As with Google and other search engines, there is a difference between Facebook search predictions and research results. Just because “in bikini” is a suggestion when searching for “photos of girlfriends” does not mean that Facebook trains its algorithm to catalog your photos of swimsuits. (That’s not to say Facebook’s AI is unable to process the images, it is. The company claims, for example, that it automatically detects and removes around 96% of adult and nude content that violates her rules. Skinny Speedo pics don’t get caught. in this net for a reason.) When I searched for “pics of my girlfriends in bikinis,” Facebook returned a weird series of images that didn’t show up in only women, but none of them wore swimsuits.
“Facebook search predictions represent what people can search for on Facebook, but do not necessarily reflect actual content on Facebook,” a spokesperson said in a statement. “We know that just because something doesn’t violate our community standards doesn’t necessarily mean people want to see it, so we’re constantly working to improve research to make sure predictions are relevant to people. “
Predictions are generated based on a number of things, including the overall popularity of the search term. This means they’re essentially a window to what other users are looking for on Facebook, which can be illuminating. When I searched for “girlfriends”, for example, some of the predictions included “who are single”, “with benefits” and “over 50”. A search for “dating” brought up suggestions such as “for the 40s, 50s, 60s and beyond” as well as “singles near me”. Unsurprisingly, it seems older people often use Facebook search to try and find dates. (The percentage of Americans over 65 who report using Facebook has doubled since 2012, according to the Pew Research Center.)
For the same reason, Facebook’s search predictions also reflect major news events. When I searched for “Oakland teachers” on Friday, the main prediction was “strike,” as nearly all of the 2,300 educators in the city of California began protesting on Thursday.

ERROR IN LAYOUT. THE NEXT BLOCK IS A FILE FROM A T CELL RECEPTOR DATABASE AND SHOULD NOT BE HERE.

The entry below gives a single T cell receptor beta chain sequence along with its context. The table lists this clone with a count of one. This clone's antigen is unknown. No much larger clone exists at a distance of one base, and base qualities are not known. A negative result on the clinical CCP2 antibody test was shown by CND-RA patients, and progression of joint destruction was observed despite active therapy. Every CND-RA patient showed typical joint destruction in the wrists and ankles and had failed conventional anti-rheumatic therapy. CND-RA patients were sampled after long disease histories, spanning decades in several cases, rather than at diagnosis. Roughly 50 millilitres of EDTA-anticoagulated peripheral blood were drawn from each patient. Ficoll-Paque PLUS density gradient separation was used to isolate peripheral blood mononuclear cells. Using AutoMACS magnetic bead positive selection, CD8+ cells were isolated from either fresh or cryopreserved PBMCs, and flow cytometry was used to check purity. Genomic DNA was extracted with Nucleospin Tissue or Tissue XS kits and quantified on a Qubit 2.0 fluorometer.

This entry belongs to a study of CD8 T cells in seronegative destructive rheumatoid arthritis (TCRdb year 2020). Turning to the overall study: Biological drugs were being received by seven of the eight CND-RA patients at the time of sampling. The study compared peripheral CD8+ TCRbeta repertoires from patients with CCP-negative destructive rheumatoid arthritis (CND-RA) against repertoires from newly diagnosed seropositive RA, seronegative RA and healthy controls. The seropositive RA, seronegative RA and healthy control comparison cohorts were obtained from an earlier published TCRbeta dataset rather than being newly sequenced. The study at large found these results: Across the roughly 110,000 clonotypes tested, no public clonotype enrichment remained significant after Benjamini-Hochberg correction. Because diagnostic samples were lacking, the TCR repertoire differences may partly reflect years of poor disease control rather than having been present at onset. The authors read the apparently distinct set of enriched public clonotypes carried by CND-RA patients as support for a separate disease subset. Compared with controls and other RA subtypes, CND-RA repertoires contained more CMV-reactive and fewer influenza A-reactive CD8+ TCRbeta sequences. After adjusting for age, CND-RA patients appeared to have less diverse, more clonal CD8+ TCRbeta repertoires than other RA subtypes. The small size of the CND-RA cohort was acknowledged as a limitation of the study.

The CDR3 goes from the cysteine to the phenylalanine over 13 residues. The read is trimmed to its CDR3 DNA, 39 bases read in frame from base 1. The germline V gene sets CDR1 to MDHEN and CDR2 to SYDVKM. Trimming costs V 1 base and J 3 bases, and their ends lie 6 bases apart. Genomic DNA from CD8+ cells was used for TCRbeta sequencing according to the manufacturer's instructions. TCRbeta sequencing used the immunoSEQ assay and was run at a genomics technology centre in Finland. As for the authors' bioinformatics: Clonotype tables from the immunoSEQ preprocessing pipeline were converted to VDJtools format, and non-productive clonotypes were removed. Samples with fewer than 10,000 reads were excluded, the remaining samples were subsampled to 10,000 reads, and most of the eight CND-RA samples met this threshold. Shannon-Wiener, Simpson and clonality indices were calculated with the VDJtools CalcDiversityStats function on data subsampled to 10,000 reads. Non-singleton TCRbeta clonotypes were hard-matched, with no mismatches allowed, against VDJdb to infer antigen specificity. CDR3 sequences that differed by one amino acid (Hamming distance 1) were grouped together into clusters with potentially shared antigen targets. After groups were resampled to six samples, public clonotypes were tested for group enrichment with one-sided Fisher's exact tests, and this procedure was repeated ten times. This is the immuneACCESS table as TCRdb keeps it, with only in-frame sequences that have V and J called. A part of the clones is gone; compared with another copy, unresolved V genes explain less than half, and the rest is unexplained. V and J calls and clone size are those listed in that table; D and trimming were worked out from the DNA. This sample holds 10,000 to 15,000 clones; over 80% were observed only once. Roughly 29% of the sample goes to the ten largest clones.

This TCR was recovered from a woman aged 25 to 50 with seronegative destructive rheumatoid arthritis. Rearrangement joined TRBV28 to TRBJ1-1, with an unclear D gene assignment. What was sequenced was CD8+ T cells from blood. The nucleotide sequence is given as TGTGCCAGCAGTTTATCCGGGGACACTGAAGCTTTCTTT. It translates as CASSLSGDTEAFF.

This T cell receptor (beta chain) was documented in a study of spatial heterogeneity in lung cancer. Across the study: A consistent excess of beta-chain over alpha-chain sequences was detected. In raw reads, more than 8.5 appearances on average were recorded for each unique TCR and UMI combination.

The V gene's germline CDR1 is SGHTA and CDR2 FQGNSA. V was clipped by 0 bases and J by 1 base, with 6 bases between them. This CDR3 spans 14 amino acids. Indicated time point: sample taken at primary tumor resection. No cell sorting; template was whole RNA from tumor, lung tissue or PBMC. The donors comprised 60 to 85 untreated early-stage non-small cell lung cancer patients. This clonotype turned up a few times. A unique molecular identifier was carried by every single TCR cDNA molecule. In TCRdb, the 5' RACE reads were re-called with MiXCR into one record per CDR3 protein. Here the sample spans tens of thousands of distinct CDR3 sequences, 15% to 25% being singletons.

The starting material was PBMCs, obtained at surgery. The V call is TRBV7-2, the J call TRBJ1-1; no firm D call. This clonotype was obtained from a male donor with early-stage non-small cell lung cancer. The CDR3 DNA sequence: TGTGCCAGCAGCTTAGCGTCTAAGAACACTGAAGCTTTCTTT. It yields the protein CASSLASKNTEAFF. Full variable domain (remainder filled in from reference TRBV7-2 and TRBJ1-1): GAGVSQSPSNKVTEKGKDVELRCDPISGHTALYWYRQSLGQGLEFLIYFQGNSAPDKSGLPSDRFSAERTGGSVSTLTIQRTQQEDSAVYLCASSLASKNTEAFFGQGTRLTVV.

Facebook search predictions are also uniquely personalized for each user, based on pages you’ve liked, groups you’ve joined, current city you’ve provided, connections, location data, and locations. posts from the news feed and search results you engaged with in the past. Facebook search is therefore much more personalized than Google search, and for good reason. This adaptation is why when you start typing a name like “Jeff”, Facebook predicts that you are looking to search for someone you know rather than, say, Jeff Bezos.
To look for results are also personalized based on your social connections and your activity on Facebook. Again, if you search for “Jeff,” Facebook will likely match people you’re already friends with and people you have common friends with. This feature makes it easy for users to find a person they have recently met and add them to Facebook. But that doesn’t mean that the social network’s algorithm-generated search results aren’t sometimes weird. The search for “photos of my friends” produced a handful of seemingly random photos of women I know, some of which were uploaded years ago. It’s not necessarily clear why I was shown certain images rather than others.
And in De Ceukelaire’s case, a search for “photos of my male friends” returned nothing at all. When I tried it, the search did not produce any pictures of my friends, like when searching for girlfriends. Instead, I was shown a random assortment of memes. “I’ve had what are presumably male dogs and two male-themed cartoons, including one warning men against peeing outside in the polar vortex,” Melissa Locker wrote in Fast business. A Facebook spokesperson said the experiment is “a bug that we are working to fix.”